Which Joe gave his name to ‘sloppy joes’? We look at five interesting sandwiches and their lexical origins.
1‘she watched him as he devoured his meal’
eat hungrily, eat quickly, eat greedily, eat heartily, eat up, swallow, gobble, gobble down, gobble up, guzzle, guzzle down, gulp, gulp down, bolt, bolt down, cram down, gorge oneself on, wolf, wolf down, feast on, consume
informal scoff, scoff down, pack away, demolish, dispose of, make short work of, polish off, shovel down, stuff one's face with, stuff oneself with, stuff, stuff down, pig oneself on, pig out on, sink, put away, tuck away, get outside of, get one's laughing gear round
British informal gollop, shift
Northern Irish informal gorb
North American informal scarf, scarf down, scarf up, snarf, snarf down, snarf up, inhale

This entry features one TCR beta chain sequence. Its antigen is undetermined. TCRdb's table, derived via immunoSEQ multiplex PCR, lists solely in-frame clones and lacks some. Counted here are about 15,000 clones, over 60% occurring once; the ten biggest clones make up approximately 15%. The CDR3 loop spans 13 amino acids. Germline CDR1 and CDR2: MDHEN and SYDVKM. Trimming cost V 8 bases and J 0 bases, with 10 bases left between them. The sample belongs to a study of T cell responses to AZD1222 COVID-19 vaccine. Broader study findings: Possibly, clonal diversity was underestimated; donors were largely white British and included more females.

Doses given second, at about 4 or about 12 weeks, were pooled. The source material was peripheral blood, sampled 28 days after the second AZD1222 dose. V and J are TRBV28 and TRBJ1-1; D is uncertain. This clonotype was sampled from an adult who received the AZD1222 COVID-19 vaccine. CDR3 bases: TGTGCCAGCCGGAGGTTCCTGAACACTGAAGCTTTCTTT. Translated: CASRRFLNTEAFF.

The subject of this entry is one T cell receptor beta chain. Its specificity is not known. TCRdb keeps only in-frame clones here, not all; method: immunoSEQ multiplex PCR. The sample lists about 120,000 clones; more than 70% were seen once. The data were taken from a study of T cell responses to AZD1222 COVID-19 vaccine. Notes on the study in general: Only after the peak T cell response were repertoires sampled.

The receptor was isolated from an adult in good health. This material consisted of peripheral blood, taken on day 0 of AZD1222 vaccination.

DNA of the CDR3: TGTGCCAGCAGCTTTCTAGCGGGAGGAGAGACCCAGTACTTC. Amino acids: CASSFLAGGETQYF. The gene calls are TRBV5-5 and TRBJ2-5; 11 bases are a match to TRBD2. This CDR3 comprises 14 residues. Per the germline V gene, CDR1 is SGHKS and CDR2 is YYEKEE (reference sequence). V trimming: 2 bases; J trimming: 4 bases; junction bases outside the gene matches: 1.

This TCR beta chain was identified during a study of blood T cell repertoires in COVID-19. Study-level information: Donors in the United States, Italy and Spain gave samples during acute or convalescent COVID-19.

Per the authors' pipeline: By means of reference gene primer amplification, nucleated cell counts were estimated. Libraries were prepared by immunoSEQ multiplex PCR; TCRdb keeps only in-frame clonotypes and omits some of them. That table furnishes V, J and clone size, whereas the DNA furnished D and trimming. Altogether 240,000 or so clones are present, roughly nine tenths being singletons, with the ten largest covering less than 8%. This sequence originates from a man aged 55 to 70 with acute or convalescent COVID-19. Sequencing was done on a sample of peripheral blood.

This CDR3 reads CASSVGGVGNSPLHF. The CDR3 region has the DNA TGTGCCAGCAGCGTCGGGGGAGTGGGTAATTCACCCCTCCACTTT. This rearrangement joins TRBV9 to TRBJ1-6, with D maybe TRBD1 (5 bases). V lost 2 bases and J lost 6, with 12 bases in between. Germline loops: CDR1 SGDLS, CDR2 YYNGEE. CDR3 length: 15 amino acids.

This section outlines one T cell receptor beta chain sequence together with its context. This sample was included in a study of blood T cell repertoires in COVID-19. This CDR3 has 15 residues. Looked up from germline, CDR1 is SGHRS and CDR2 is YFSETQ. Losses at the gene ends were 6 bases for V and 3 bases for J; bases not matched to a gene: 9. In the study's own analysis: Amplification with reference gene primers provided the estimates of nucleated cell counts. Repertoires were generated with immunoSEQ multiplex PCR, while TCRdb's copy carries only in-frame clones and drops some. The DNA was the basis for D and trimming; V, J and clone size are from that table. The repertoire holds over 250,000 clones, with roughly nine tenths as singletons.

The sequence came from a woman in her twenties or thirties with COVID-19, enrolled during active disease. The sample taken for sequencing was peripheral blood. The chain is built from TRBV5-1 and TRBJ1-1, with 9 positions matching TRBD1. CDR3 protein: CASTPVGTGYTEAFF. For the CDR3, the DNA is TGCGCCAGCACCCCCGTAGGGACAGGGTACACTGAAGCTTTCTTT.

2‘we watched in dismay as the flames devoured the old house’
destroy, consume, engulf, envelop, demolish, lay waste, wipe out, annihilate, devastate
raze, gut, ravage, ruin, wreck
3‘he was devoured by remorse’
afflict, torture, plague, bedevil, trouble, harrow, rack
consume, swallow up, engulf, swamp, overcome, overwhelm
We take a look at several popular, though confusing, punctuation marks.
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The definitions of ‘buddy’ and ‘bro’ in the OED have recently been revised. We explore their history and increase in popularity.